Keith discusses what he looks for in a rap hit and how Amber got caught in the cross-hairs.
My spirits were high moving into Episode 4. I felt that the previous "adventure" challenge, my first as a judge, was a success. There was a fun, positive vibe on set and, more importantly, a couple of very strong songs emerged. My attitude was like, "we're finding our groove here. . .LET'S GO!"
I found out that Rodney Jerkins would be our guest judge for the this episode and was psyched about that. We'd worked on a string of hits together back in the day (Brandy and Monica's "The Boy Is Mine," Monica's "Angel Of Mine," and Whitney Houston's "It's Not Right But It's Okay") and have remained friends over the years.
When it comes to the rap genre, my bar is very high. During my radio days I was a massive supporter of "conscious," thought-provoking hip-hop music by A Tribe Called Quest, De La Soul, and Eric B and Rakim. Additionally I was an A&R VP at Arista Records during the label's incredibly potent ventures with both Bad Boy (Notorious B.I.G) and LaFace (Outkast).
As I mentioned last week, I wasn't present for any of the hook challenges, nor did I have knowledge of any behind-the-scenes drama with the cast while they were collaborating. Again, this was to ensure my complete objectivity while checking out the live performances and gauging hit potential. I respected that decision regarding my role because in "real life" I'm generally not in the studio while songs are being written. But I must say I've never reached out to a songwriter or producer to say, "Hey, we're looking for a smash single for Britney and by the way. . .throw in a line about super powers and while you're at it, add just a twist of opera!"
So here we go...on to the performances.
First up was Johnny with Jes and Scotty. I overheard some chatter among the crew on set that Johnny looked pretty ridiculous in his performance gear, but I actually thought he delivered some star wattage. For a guy who last week personified the pure essence of folksy pop-rock, I thought his transition to Luda-style hip-hop was really impressive. As for the song itself, I thought the concept was solid and the lyrics were strong, but that creepy, cinematic, operatic hook melody just didn't do it for me, despite everyone else's enthusiasm!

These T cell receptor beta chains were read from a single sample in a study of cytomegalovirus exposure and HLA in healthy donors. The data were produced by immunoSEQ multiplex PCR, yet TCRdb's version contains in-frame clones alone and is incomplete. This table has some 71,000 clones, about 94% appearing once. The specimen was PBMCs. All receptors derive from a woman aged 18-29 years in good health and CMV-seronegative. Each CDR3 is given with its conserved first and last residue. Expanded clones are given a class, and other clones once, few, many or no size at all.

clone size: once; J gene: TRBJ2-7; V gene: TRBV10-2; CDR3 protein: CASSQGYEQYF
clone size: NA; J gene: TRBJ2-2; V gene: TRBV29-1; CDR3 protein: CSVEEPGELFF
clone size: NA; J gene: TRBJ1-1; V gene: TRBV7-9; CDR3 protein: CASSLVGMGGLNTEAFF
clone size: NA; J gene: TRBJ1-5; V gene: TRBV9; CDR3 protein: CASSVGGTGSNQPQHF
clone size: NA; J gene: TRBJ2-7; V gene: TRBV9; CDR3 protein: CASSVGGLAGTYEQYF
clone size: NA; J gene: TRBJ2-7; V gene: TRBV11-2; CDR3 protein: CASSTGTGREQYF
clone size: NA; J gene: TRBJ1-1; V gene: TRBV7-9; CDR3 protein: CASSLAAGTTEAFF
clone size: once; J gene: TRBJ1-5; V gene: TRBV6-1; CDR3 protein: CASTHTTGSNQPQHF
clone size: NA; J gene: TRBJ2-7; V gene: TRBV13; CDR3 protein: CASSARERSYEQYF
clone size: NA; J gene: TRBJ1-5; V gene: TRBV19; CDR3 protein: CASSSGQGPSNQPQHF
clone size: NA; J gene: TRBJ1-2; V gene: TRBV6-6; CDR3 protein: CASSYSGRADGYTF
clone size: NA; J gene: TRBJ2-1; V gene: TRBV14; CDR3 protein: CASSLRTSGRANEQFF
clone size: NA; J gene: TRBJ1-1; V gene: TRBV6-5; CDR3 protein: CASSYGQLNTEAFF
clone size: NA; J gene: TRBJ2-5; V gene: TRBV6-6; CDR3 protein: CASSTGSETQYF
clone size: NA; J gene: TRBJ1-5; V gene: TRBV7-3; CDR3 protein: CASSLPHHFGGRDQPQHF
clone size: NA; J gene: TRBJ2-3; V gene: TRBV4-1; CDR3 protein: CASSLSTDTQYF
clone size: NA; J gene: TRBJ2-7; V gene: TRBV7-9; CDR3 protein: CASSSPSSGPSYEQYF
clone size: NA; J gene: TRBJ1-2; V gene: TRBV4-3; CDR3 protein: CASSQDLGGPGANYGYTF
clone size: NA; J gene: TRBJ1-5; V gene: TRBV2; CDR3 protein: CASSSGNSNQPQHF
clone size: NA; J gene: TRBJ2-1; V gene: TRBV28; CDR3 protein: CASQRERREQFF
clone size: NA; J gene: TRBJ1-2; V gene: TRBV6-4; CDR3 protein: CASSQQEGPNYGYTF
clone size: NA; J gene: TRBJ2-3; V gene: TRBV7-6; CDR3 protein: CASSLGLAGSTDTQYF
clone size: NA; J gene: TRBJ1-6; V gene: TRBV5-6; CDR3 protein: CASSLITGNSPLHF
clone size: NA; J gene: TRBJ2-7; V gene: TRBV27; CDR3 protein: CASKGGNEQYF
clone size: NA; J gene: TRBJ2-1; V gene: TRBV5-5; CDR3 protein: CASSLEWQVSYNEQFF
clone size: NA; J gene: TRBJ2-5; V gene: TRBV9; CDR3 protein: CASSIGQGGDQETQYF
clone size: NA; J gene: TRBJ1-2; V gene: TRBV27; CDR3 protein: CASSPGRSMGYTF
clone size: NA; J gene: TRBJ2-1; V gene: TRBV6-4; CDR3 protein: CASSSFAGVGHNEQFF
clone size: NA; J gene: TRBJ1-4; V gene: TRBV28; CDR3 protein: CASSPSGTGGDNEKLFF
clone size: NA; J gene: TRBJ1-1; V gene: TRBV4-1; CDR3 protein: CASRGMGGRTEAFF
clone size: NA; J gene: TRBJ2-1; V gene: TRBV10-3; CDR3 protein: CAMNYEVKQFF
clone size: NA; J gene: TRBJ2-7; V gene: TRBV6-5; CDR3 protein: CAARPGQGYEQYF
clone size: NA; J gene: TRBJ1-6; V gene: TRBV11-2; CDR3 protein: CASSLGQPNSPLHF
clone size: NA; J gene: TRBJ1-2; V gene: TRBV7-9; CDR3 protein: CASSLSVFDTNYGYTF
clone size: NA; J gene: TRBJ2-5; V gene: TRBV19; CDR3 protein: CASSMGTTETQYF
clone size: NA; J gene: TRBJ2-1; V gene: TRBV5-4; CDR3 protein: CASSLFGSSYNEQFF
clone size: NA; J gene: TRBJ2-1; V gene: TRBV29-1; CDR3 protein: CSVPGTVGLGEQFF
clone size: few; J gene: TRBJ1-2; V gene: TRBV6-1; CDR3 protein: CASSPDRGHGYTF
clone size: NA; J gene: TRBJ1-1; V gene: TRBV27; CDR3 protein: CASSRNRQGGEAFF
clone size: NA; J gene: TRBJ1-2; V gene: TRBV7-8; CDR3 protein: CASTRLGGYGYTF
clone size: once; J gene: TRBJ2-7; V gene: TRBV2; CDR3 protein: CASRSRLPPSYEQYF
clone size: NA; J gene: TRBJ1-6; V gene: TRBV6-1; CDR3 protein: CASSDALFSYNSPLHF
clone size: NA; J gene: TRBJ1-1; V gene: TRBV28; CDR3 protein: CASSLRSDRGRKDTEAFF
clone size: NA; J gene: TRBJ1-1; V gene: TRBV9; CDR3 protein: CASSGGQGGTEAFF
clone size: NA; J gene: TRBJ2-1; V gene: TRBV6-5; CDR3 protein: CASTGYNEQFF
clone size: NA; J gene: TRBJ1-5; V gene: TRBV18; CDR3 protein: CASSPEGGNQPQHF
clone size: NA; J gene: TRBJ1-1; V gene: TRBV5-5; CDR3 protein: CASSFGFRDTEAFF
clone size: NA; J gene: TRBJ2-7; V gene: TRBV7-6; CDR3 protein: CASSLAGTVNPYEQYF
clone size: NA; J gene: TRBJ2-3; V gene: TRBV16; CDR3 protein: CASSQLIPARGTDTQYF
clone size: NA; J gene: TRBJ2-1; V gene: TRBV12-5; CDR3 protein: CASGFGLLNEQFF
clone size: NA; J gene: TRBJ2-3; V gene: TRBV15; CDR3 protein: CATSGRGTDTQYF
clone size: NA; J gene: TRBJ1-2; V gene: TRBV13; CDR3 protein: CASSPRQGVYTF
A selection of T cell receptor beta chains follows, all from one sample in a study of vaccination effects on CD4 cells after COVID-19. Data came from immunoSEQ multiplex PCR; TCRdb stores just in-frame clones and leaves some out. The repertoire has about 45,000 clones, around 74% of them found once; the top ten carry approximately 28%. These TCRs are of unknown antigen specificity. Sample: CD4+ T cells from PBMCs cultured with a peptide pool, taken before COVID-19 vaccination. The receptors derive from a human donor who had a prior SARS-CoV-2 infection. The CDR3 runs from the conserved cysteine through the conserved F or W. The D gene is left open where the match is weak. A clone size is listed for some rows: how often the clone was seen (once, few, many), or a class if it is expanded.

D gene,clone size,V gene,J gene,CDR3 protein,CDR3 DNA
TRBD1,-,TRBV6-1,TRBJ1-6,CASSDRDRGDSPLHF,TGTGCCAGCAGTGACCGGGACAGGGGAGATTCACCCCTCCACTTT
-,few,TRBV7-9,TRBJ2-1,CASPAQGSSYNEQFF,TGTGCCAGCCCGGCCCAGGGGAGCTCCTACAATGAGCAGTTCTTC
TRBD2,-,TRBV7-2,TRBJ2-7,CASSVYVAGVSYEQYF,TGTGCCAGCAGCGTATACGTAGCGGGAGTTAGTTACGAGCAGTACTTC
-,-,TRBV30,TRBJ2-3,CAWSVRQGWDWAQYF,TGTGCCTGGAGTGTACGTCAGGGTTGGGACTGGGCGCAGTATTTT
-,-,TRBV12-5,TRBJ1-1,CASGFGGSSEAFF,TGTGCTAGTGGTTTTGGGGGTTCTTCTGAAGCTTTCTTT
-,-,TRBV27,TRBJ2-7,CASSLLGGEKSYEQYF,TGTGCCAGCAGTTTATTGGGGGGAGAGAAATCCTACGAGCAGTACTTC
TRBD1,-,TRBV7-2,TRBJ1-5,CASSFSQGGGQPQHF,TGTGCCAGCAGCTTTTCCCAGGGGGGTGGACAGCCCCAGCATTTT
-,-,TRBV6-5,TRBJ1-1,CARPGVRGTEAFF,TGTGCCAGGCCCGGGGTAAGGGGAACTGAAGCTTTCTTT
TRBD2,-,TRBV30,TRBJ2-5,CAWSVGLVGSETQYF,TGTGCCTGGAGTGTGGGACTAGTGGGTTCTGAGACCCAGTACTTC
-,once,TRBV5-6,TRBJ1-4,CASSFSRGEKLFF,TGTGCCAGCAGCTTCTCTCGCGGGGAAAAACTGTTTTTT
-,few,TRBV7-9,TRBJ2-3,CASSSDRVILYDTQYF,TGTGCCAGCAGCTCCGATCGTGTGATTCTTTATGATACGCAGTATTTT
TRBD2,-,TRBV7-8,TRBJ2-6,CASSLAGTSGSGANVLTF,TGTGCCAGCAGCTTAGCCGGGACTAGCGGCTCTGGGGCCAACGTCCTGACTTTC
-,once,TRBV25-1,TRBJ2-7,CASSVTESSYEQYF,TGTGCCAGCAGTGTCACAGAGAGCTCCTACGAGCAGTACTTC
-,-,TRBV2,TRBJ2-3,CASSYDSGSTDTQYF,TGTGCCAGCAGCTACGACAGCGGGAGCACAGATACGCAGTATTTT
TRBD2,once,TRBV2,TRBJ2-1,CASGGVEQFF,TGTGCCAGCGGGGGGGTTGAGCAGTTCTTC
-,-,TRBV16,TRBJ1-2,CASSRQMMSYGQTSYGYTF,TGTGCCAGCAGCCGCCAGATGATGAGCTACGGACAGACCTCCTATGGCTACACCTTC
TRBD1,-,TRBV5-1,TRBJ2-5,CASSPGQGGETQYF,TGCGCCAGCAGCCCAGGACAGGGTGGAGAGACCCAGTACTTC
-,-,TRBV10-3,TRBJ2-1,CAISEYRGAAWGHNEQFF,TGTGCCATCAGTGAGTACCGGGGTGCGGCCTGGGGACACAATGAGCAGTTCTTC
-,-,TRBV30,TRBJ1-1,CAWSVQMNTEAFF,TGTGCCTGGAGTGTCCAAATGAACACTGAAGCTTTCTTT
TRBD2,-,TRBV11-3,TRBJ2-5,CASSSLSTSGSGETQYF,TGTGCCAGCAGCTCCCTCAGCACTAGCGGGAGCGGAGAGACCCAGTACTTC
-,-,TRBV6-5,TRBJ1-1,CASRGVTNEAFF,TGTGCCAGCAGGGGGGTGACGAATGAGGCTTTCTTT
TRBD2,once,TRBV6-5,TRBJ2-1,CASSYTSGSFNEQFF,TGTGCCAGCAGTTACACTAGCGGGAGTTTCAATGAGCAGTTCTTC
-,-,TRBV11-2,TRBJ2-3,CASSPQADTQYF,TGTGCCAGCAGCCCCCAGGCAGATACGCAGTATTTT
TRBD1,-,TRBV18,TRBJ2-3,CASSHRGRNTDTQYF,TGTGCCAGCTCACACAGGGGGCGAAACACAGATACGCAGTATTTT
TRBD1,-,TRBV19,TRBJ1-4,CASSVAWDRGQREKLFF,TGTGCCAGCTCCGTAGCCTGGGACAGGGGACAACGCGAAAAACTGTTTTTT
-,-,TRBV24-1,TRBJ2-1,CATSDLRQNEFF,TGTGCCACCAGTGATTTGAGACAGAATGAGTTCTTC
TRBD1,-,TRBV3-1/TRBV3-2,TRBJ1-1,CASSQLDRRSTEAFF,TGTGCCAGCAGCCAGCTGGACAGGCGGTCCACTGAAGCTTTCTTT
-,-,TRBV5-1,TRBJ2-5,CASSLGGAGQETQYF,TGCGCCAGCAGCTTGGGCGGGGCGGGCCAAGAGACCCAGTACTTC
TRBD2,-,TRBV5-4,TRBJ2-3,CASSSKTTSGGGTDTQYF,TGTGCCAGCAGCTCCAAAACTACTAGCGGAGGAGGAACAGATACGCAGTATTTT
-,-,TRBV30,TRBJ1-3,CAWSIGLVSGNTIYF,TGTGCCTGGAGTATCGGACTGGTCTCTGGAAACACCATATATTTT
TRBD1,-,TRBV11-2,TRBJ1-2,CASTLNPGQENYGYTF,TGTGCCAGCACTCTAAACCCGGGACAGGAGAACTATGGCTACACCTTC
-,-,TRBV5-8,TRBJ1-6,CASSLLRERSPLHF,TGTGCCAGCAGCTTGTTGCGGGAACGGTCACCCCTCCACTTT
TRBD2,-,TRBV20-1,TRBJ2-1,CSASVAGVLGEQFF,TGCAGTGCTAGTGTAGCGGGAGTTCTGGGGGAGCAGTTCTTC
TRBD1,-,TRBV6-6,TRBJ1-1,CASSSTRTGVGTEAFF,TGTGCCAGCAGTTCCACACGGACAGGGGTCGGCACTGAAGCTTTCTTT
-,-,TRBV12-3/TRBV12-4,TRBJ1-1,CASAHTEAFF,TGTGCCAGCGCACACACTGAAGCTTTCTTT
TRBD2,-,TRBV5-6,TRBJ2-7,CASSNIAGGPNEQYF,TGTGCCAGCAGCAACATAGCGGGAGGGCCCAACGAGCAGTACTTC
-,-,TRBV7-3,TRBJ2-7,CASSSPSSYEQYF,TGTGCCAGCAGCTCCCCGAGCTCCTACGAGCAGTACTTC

Sonyae, Nick, and Melissa were up second. I thought Sonyae's verse flow was very natural, honest-sounding, and commercial, and yes, I officially became a fan. Nick’s counterpoint on the pre-chorus also felt inspired. Unfortunately the hook just didn’t slay me. It sounded a little under-cooked to my ears.
Finally, Jackie, Amber, and Brian hit the stage for "Super Duper Rapper." TOTAL CRINGE. I was squirmy, uncomfortable, and just mortified during that performance. I leaned over to Kara and asked "how did this happen?" "Rodney liked the hook," she whispered, almost apologetically. Yikes. It's not like I don't have a sense of humor. In fact, I LOVE "clever" when it comes to songwriting. But this came off as offensive shtick. In fact, it reminded me of those corny song parodies that morning DJs used to concoct. . .always a turn-off for me.
Poor Amber with the canopy bed and the kind heart of a nurse. . .who in hindsight took a bullet for Jackie. If only Amber (and Brian too) had been more assertive during the writing session, but hey, I get it. How painfully exhausting it would've been to confront, take on, and re-direct Jackie Tohn, who was so unhinged and manic in tonight's episode.
Amber, I wish you only the very best. Your closing scene was full of pride, grace, and dignity. Love that. I have a feeling we'll be hearing more from you in the months ahead, and I'll look forward to that.